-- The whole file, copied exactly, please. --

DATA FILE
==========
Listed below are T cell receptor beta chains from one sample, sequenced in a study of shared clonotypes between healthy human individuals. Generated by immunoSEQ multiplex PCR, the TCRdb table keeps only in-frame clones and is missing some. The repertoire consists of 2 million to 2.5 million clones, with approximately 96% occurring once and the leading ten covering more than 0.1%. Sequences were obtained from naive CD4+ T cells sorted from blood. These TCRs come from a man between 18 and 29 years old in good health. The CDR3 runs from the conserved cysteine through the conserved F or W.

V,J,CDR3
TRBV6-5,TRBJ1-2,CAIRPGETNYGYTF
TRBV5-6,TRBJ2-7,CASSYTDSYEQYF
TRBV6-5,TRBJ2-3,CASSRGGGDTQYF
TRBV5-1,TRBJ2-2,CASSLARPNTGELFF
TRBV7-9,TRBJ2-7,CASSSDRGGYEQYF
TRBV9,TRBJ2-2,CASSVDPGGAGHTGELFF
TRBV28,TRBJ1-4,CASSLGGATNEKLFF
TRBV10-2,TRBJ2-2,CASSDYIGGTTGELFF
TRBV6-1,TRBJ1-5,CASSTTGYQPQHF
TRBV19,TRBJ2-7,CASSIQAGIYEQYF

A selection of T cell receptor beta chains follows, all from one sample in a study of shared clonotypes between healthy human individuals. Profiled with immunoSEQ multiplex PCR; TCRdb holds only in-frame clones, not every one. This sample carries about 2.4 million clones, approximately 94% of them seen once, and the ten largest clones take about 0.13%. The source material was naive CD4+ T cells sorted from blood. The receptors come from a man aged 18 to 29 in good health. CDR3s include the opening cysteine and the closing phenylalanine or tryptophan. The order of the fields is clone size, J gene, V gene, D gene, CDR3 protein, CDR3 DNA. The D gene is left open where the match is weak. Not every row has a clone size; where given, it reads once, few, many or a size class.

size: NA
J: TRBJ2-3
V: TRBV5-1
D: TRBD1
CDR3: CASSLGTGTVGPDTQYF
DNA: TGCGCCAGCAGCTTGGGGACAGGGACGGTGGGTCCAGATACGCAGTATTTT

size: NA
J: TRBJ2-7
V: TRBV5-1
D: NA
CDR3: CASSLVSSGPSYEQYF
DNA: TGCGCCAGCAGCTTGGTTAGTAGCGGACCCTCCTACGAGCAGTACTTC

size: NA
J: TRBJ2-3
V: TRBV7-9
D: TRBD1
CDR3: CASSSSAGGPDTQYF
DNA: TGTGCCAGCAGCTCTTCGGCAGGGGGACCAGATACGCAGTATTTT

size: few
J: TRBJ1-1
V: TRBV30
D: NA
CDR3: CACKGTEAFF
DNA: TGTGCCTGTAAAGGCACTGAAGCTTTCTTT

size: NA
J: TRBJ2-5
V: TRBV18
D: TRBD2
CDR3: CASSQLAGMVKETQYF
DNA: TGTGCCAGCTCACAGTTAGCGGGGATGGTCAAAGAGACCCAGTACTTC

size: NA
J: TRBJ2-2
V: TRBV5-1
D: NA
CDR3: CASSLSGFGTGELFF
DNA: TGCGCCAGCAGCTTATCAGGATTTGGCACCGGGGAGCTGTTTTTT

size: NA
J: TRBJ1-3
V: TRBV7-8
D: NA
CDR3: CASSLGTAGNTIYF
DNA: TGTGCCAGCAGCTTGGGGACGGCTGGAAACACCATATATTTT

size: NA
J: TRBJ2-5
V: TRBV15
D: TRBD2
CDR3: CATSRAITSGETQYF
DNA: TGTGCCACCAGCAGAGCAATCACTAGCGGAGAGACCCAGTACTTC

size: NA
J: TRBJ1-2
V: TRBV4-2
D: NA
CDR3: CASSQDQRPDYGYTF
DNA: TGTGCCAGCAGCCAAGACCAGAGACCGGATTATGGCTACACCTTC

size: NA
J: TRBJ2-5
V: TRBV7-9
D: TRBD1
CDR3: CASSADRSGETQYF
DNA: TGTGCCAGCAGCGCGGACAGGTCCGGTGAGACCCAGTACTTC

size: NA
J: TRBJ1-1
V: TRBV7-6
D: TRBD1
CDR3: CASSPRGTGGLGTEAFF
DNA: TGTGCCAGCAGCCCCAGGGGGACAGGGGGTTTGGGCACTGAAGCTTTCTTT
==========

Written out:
Listed below are T cell receptor beta chains from one sample, sequenced in a study of shared clonotypes between healthy human individuals. Generated by immunoSEQ multiplex PCR, the TCRdb table keeps only in-frame clones and is missing some. The repertoire consists of 2 million to 2.5 million clones, with approximately 96% occurring once and the leading ten covering more than 0.1%. Sequences were obtained from naive CD4+ T cells sorted from blood. These TCRs come from a man between 18 and 29 years old in good health. The CDR3 runs from the conserved cysteine through the conserved F or W.

V,J,CDR3
TRBV6-5,TRBJ1-2,CAIRPGETNYGYTF
TRBV5-6,TRBJ2-7,CASSYTDSYEQYF
TRBV6-5,TRBJ2-3,CASSRGGGDTQYF
TRBV5-1,TRBJ2-2,CASSLARPNTGELFF
TRBV7-9,TRBJ2-7,CASSSDRGGYEQYF
TRBV9,TRBJ2-2,CASSVDPGGAGHTGELFF
TRBV28,TRBJ1-4,CASSLGGATNEKLFF
TRBV10-2,TRBJ2-2,CASSDYIGGTTGELFF
TRBV6-1,TRBJ1-5,CASSTTGYQPQHF
TRBV19,TRBJ2-7,CASSIQAGIYEQYF

A selection of T cell receptor beta chains follows, all from one sample in a study of shared clonotypes between healthy human individuals. Profiled with immunoSEQ multiplex PCR; TCRdb holds only in-frame clones, not every one. This sample carries about 2.4 million clones, approximately 94% of them seen once, and the ten largest clones take about 0.13%. The source material was naive CD4+ T cells sorted from blood. The receptors come from a man aged 18 to 29 in good health. CDR3s include the opening cysteine and the closing phenylalanine or tryptophan. The order of the fields is clone size, J gene, V gene, D gene, CDR3 protein, CDR3 DNA. The D gene is left open where the match is weak. Not every row has a clone size; where given, it reads once, few, many or a size class.

size: NA
J: TRBJ2-3
V: TRBV5-1
D: TRBD1
CDR3: CASSLGTGTVGPDTQYF
DNA: TGCGCCAGCAGCTTGGGGACAGGGACGGTGGGTCCAGATACGCAGTATTTT

size: NA
J: TRBJ2-7
V: TRBV5-1
D: NA
CDR3: CASSLVSSGPSYEQYF
DNA: TGCGCCAGCAGCTTGGTTAGTAGCGGACCCTCCTACGAGCAGTACTTC

size: NA
J: TRBJ2-3
V: TRBV7-9
D: TRBD1
CDR3: CASSSSAGGPDTQYF
DNA: TGTGCCAGCAGCTCTTCGGCAGGGGGACCAGATACGCAGTATTTT

size: few
J: TRBJ1-1
V: TRBV30
D: NA
CDR3: CACKGTEAFF
DNA: TGTGCCTGTAAAGGCACTGAAGCTTTCTTT

size: NA
J: TRBJ2-5
V: TRBV18
D: TRBD2
CDR3: CASSQLAGMVKETQYF
DNA: TGTGCCAGCTCACAGTTAGCGGGGATGGTCAAAGAGACCCAGTACTTC

size: NA
J: TRBJ2-2
V: TRBV5-1
D: NA
CDR3: CASSLSGFGTGELFF
DNA: TGCGCCAGCAGCTTATCAGGATTTGGCACCGGGGAGCTGTTTTTT

size: NA
J: TRBJ1-3
V: TRBV7-8
D: NA
CDR3: CASSLGTAGNTIYF
DNA: TGTGCCAGCAGCTTGGGGACGGCTGGAAACACCATATATTTT

size: NA
J: TRBJ2-5
V: TRBV15
D: TRBD2
CDR3: CATSRAITSGETQYF
DNA: TGTGCCACCAGCAGAGCAATCACTAGCGGAGAGACCCAGTACTTC

size: NA
J: TRBJ1-2
V: TRBV4-2
D: NA
CDR3: CASSQDQRPDYGYTF
DNA: TGTGCCAGCAGCCAAGACCAGAGACCGGATTATGGCTACACCTTC

size: NA
J: TRBJ2-5
V: TRBV7-9
D: TRBD1
CDR3: CASSADRSGETQYF
DNA: TGTGCCAGCAGCGCGGACAGGTCCGGTGAGACCCAGTACTTC

size: NA
J: TRBJ1-1
V: TRBV7-6
D: TRBD1
CDR3: CASSPRGTGGLGTEAFF
DNA: TGTGCCAGCAGCCCCAGGGGGACAGGGGGTTTGGGCACTGAAGCTTTCTTT